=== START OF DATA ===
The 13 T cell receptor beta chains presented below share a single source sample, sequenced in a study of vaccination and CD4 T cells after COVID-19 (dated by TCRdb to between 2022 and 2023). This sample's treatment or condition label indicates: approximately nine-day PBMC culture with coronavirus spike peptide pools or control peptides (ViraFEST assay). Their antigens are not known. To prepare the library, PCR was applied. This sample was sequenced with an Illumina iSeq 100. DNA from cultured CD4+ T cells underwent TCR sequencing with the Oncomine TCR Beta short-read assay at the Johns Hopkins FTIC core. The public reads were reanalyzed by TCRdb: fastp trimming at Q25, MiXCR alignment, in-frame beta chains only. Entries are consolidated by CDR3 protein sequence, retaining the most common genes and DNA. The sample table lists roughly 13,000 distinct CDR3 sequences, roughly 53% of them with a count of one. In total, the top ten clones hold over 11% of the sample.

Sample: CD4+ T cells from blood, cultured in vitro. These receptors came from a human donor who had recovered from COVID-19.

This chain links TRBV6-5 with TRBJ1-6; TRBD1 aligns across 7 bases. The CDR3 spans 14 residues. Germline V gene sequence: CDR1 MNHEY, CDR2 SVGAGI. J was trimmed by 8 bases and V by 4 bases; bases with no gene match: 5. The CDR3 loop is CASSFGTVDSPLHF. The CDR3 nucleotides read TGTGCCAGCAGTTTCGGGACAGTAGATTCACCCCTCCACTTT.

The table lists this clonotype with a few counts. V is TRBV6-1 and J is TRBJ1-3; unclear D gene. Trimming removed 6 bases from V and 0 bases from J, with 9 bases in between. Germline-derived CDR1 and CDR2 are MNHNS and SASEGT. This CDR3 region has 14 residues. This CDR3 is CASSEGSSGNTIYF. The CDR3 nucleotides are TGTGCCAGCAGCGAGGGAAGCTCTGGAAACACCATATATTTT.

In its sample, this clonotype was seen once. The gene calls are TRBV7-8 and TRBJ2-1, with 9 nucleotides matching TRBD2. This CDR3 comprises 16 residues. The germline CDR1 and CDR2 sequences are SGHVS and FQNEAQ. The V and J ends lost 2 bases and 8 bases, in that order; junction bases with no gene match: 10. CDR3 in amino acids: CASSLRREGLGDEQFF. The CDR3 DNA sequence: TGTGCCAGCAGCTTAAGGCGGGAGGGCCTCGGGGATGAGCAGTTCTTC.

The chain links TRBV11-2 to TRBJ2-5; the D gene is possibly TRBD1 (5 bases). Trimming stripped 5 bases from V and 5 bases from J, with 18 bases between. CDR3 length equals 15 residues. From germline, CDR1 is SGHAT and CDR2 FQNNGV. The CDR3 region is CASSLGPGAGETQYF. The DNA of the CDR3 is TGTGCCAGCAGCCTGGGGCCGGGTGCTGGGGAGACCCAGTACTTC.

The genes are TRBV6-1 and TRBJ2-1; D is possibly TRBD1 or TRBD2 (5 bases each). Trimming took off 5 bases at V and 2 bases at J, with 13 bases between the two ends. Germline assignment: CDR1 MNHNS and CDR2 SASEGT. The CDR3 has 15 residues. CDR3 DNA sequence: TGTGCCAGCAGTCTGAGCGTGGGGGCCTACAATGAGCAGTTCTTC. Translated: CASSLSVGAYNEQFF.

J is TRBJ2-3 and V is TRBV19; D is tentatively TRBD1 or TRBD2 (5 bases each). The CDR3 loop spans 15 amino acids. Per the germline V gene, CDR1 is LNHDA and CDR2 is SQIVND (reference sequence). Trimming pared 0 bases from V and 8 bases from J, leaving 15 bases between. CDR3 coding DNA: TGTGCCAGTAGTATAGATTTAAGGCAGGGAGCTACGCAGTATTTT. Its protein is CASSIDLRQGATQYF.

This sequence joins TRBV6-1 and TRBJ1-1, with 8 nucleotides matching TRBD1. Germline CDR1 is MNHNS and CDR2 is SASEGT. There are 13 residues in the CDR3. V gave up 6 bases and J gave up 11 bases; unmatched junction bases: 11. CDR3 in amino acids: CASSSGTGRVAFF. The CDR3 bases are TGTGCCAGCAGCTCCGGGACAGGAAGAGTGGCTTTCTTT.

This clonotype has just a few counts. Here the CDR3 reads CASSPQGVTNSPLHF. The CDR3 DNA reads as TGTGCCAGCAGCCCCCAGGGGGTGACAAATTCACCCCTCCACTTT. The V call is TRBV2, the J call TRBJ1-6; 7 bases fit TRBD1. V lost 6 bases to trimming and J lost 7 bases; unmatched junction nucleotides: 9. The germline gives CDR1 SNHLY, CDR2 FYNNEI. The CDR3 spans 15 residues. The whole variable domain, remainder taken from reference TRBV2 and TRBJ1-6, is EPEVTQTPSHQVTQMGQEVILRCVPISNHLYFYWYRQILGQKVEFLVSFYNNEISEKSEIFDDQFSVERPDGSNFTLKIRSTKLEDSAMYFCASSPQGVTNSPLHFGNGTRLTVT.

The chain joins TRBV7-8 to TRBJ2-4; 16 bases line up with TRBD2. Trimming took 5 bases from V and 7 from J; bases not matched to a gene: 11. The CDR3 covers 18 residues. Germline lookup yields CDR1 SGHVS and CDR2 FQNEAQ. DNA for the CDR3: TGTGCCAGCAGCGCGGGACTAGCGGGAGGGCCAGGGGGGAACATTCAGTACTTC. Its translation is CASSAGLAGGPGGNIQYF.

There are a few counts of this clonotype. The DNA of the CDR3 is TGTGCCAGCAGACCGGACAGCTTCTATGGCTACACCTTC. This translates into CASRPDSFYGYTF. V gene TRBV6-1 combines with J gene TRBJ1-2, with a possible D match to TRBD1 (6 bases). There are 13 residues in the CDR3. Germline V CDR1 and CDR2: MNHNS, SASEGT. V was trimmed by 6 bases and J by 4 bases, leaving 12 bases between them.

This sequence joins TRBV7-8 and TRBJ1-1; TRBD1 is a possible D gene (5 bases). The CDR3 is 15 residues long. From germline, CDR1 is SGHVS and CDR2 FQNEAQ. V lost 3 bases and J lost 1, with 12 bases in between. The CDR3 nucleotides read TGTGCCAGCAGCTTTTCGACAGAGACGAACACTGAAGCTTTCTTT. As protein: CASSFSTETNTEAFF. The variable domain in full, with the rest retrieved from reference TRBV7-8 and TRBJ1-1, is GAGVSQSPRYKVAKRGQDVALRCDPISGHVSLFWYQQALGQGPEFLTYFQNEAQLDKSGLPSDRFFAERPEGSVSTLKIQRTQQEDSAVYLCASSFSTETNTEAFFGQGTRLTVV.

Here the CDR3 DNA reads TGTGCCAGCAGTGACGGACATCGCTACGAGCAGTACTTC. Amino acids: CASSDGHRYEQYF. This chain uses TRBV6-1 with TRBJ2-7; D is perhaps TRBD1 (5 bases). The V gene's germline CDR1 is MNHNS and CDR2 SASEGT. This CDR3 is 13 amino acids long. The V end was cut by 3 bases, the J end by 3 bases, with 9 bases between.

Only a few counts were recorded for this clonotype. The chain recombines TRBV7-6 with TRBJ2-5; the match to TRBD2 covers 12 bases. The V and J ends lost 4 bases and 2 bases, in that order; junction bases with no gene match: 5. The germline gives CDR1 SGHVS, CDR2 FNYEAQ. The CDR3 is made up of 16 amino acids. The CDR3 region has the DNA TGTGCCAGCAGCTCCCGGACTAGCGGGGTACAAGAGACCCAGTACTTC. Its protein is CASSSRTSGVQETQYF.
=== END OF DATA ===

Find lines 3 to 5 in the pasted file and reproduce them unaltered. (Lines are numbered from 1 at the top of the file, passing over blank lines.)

This chain links TRBV6-5 with TRBJ1-6; TRBD1 aligns across 7 bases. The CDR3 spans 14 residues. Germline V gene sequence: CDR1 MNHEY, CDR2 SVGAGI. J was trimmed by 8 bases and V by 4 bases; bases with no gene match: 5. The CDR3 loop is CASSFGTVDSPLHF. The CDR3 nucleotides read TGTGCCAGCAGTTTCGGGACAGTAGATTCACCCCTCCACTTT.

The table lists this clonotype with a few counts. V is TRBV6-1 and J is TRBJ1-3; unclear D gene. Trimming removed 6 bases from V and 0 bases from J, with 9 bases in between. Germline-derived CDR1 and CDR2 are MNHNS and SASEGT. This CDR3 region has 14 residues. This CDR3 is CASSEGSSGNTIYF. The CDR3 nucleotides are TGTGCCAGCAGCGAGGGAAGCTCTGGAAACACCATATATTTT.

In its sample, this clonotype was seen once. The gene calls are TRBV7-8 and TRBJ2-1, with 9 nucleotides matching TRBD2. This CDR3 comprises 16 residues. The germline CDR1 and CDR2 sequences are SGHVS and FQNEAQ. The V and J ends lost 2 bases and 8 bases, in that order; junction bases with no gene match: 10. CDR3 in amino acids: CASSLRREGLGDEQFF. The CDR3 DNA sequence: TGTGCCAGCAGCTTAAGGCGGGAGGGCCTCGGGGATGAGCAGTTCTTC.